Betsy Speicher

How to Be an Impassioned Valuer

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How to Be an Impassioned Valuer by Andrew Bernstein.

Lecture suggested for rating by Bert.

Description from the AynRandBookstore.com (link)

What makes something a value in a man's life? What are the steps required for a harmonious allocation of time to competing values? What are the characteristics of the "value-intoxicated" personality?

This seminar answers these questions by focusing on four aspects central to the attainment of happiness: the understanding, the forming, the "hierarchizing" and the pursuing of values. Stressing the importance of "the explorer premise" and exhorting the listener to embrace the principle that "nothing is neutral," Dr. Bernstein constructs his case—built on example after vivid example—that impassioned valuing is living; anything less is a form of dying. This presentation is for those trying to identify their values and particularly for those striving to integrate their values into their daily lives.

(Audio CD; 5-CD set; 4 hrs., 4 min., with Q & A)

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This lecture by Andrew Bernstein has some good points, but also some parts I found boring and unclear. He breaks down the lecture into valuing on the perceptual level, conceptual level, evaluative level, emotional level, and then the action level. Here is a brief review of each part.

Perceptual- I liked some of the things he stressed such as the "Explorer's Premise" and to learn from reality as opposed to being an "Ivory Tower" learner. He gave examples of ideal explorers (one was Francisco in his childhood in Atlas Shrugged). He stressed the mix of learning from books and experience but I would have liked it if he would have went into more detail with this point. I have read about this in The Forum where members advocate doing projects in college as opposed to just book learning. This is a form of the "Explorer's Premises," but I liked how Andrew Bernstein made it more explicit in my mind.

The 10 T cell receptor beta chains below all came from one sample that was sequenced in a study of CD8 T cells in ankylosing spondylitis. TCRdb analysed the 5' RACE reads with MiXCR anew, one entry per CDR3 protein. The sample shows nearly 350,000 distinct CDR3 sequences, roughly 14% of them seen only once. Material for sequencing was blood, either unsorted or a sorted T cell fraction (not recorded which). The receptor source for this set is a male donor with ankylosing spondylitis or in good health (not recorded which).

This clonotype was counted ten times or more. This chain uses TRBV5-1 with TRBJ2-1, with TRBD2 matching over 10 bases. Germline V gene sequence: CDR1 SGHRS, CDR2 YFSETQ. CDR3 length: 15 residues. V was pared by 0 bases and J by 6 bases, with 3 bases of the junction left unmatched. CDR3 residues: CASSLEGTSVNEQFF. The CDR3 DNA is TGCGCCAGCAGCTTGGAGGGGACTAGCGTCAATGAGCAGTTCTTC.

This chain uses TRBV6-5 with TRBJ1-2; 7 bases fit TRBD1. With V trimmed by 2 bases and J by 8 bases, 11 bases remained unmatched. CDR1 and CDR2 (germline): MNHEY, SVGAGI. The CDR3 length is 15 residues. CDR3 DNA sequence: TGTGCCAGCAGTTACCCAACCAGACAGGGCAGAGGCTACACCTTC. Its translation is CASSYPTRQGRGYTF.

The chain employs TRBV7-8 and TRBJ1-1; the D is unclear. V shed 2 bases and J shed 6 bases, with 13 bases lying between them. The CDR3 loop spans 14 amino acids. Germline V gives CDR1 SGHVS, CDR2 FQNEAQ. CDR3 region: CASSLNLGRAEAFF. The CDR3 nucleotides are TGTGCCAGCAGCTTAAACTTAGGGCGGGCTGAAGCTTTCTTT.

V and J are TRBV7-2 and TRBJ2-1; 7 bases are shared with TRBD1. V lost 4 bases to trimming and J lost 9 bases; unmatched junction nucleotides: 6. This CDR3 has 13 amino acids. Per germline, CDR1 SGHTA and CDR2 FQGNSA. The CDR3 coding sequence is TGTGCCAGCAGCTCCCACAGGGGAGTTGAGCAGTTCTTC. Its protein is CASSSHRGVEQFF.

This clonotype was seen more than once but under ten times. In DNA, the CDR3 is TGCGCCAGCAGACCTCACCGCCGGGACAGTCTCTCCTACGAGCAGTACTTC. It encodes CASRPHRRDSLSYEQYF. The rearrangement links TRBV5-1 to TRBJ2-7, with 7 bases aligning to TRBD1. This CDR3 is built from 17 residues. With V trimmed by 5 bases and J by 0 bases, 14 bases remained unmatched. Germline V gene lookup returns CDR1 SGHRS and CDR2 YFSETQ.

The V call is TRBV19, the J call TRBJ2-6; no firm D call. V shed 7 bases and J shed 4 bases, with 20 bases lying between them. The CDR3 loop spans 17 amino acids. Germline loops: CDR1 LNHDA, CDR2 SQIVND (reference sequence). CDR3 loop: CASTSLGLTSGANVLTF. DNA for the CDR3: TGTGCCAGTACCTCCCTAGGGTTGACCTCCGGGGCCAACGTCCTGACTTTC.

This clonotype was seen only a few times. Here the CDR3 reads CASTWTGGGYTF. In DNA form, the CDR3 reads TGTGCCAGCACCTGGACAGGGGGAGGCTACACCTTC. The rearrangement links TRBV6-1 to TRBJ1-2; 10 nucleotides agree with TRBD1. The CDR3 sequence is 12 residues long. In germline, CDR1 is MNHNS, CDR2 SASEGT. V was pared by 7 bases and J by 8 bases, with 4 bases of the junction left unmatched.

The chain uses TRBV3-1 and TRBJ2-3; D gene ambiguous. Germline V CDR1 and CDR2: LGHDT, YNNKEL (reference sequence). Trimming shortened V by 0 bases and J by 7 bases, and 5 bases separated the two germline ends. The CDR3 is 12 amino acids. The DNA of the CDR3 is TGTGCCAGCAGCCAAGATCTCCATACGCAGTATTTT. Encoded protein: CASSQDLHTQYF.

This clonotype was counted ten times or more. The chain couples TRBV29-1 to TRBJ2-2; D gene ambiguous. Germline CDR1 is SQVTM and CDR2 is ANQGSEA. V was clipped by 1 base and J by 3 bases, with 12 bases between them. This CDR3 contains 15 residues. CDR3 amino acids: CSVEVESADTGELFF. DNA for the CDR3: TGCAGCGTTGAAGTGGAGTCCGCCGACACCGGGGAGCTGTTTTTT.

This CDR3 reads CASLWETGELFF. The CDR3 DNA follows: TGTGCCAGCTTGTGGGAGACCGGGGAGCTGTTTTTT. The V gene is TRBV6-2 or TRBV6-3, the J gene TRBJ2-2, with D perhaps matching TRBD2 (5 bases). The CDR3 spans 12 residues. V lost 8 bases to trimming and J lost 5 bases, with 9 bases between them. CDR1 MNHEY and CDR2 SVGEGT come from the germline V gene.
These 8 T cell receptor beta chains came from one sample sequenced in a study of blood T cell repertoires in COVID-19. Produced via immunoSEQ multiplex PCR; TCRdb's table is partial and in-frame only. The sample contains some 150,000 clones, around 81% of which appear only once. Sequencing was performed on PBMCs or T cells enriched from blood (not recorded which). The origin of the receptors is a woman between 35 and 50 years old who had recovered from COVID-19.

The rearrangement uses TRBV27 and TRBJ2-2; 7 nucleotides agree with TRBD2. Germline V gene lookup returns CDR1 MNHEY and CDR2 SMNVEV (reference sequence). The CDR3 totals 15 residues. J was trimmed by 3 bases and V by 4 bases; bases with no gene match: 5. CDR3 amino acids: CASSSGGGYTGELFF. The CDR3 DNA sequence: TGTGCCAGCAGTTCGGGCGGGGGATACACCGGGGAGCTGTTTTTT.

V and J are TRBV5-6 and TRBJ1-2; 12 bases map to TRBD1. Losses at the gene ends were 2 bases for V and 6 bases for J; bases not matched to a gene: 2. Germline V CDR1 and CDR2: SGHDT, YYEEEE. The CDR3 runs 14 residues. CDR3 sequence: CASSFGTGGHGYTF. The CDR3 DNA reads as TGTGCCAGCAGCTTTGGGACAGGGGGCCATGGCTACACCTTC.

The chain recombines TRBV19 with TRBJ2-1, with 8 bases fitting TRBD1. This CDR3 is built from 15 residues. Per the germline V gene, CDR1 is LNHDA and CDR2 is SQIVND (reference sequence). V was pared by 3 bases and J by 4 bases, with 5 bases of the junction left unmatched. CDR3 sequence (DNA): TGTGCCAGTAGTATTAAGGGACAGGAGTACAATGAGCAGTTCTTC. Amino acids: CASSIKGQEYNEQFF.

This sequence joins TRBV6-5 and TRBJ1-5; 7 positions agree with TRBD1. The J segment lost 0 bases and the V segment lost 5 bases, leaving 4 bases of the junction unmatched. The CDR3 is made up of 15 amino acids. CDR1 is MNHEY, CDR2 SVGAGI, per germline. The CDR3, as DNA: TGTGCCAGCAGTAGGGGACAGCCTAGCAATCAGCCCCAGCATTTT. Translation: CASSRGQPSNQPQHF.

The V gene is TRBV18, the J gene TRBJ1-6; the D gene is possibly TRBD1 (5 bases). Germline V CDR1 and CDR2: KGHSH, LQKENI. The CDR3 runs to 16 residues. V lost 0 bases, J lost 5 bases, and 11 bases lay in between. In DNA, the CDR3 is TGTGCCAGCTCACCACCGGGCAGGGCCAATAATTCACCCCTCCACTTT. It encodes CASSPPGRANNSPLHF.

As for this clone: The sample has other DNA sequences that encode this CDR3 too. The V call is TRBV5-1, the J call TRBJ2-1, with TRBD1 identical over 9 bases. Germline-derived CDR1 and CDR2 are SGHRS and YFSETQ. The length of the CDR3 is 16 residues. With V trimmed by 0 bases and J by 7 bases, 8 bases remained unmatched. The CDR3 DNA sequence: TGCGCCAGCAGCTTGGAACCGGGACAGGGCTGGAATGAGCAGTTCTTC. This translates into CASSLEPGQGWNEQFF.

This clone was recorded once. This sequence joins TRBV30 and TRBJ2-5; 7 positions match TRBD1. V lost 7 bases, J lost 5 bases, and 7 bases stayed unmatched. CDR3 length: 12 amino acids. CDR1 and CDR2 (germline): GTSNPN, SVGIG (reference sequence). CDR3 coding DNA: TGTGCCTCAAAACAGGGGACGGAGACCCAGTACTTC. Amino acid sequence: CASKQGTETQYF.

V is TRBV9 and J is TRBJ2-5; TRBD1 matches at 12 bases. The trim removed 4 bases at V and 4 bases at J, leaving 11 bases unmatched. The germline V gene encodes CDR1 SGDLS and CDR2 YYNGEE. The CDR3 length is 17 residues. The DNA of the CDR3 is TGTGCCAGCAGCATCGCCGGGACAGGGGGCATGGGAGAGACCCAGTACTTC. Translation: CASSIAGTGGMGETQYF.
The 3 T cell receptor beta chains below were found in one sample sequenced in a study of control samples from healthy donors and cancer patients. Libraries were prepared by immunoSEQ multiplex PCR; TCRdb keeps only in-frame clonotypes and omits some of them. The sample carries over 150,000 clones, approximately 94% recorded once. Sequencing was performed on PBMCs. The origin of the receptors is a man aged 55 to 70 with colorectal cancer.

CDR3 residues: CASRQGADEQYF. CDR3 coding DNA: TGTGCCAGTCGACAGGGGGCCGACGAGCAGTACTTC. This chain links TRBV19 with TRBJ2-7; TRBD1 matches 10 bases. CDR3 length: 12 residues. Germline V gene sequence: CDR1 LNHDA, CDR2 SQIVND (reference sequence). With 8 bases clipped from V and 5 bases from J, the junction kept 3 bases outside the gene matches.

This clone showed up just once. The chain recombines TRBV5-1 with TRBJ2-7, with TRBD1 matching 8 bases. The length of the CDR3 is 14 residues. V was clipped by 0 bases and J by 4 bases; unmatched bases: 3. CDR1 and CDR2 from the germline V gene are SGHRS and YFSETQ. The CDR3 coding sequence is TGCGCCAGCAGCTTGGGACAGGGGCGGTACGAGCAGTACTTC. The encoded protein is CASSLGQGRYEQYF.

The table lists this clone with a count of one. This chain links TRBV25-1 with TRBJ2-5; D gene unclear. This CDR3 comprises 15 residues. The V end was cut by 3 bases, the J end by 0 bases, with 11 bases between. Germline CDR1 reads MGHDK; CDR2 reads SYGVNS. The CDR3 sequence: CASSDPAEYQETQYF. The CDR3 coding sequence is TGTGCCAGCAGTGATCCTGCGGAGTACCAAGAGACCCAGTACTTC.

Conceptual- If you have been studying Objectivism very in depth, most of this part should be review. Andrew Bernstein basically said to pay attention and learn from your experiences and don't deny reality. Some of the examples were too long for me, but if the point of not denying reality is not very concrete in your mind this may help.

Evaluative- Here he stressed not sitting on the fence with any issues. Although this was not knew to me, I still liked listening to him elaborate on it.

Emotional- This followed from the evaluative level and was straightforward. Basically since you should take stances on the issues you deal with, you should also have strong likes and dislikes.

Action- Here he mainly elaborated on how to choose what values should get your time and energy. This was also kind of review to me. Some of the best material I have read about this is in this forum.

Its hard for me to recommend it or not. I think that certain people may find it helpful while others may see it as a waste of time. Many of the points he made, I have been working on for some time, and many of them can be found in this forum. The hardest part is the actual doing them. Some examples were helpful, but on some he did not make clear enough of what he was advocating. It was not a theoretical lecture but more of a lecture on applying parts of Objectivism. Some reasons for why one should practice the philosophy the way he implicated were unclear to me. I did get a better understanding of valuing, and certain parts throughout the lecture did inspire me. If any of my summary sounds interesting, or if you are somewhat new to the idea that valuing is an important application of Objectivism, this may be a good starting point. Again, this forum has posts that cover the majority of the topics discussed although some may not be as explicit, but if you have read most of this material , I'd say it would be review to you.

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Some examples were helpful, but on some he did not make clear enough of what he was advocating. It was not a theoretical lecture but more of a lecture on applying parts of Objectivism. Some reasons for why one should practice the philosophy the way he implicated were unclear to me. ------------

Examples?

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Examples?

Are you asking for examples that were unclear to me or ones that show it was a lecture on application rather than theory?

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